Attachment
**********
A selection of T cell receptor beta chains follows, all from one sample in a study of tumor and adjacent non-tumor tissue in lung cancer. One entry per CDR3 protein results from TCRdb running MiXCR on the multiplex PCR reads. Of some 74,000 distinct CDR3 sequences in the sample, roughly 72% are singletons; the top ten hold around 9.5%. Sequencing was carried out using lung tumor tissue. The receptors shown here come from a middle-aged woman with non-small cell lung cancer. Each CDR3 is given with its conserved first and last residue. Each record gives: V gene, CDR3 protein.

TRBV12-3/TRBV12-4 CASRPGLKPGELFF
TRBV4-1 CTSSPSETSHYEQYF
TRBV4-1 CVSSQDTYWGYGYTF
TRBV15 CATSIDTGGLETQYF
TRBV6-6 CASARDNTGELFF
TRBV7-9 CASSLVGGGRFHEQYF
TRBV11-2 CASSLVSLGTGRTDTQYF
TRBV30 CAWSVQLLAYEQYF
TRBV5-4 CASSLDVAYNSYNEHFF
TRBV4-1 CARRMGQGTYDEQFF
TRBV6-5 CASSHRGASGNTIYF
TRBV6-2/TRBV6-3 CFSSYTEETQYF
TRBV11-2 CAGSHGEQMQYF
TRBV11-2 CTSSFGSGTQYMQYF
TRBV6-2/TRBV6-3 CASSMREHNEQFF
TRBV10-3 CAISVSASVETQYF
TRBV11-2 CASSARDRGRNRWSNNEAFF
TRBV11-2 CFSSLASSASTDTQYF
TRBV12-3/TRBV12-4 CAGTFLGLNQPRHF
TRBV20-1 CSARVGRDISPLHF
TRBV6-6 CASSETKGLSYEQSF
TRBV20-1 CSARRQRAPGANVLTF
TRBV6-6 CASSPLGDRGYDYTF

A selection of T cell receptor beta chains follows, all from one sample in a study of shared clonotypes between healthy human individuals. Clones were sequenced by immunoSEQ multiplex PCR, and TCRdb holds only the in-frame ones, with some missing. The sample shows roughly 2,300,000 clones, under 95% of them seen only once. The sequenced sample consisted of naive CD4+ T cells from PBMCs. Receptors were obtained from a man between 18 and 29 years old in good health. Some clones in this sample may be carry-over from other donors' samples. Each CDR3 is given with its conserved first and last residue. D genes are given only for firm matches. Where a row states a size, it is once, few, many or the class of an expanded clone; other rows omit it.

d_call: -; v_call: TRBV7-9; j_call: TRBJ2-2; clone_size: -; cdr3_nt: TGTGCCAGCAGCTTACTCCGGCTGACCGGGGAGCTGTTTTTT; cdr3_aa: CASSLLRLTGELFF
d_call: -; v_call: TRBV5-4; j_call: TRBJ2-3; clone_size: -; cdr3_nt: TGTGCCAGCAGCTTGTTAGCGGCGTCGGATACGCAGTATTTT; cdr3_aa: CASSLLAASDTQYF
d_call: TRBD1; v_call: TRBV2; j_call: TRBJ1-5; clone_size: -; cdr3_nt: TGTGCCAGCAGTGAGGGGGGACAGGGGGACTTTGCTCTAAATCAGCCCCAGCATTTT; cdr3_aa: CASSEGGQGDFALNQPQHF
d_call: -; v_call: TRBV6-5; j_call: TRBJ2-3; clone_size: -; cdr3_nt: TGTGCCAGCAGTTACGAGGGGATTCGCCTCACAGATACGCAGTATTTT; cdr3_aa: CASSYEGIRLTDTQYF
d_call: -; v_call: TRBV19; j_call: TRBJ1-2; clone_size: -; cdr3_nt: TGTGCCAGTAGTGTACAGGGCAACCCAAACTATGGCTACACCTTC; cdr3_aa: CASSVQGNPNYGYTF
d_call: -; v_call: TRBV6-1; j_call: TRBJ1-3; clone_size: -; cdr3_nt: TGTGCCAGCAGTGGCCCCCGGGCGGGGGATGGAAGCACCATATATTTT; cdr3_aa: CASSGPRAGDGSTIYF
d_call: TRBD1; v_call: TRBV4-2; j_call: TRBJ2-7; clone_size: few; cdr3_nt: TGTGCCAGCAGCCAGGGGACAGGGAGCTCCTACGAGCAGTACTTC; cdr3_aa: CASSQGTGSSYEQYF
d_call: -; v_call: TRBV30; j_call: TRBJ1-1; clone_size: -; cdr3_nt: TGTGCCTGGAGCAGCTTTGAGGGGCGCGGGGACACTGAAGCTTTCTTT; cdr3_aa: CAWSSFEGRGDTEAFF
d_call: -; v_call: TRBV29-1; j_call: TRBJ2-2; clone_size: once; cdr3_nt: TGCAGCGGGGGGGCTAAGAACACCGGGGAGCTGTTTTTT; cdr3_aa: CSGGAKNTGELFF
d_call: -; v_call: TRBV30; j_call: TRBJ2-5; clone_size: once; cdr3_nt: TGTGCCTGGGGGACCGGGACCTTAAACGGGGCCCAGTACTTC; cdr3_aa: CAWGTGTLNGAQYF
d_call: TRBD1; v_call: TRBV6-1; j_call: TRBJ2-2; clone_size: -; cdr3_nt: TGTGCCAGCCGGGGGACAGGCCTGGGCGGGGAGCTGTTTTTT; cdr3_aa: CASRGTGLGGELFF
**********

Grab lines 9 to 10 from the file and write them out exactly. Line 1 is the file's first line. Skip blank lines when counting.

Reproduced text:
TRBV30 CAWSVQLLAYEQYF
TRBV5-4 CASSLDVAYNSYNEHFF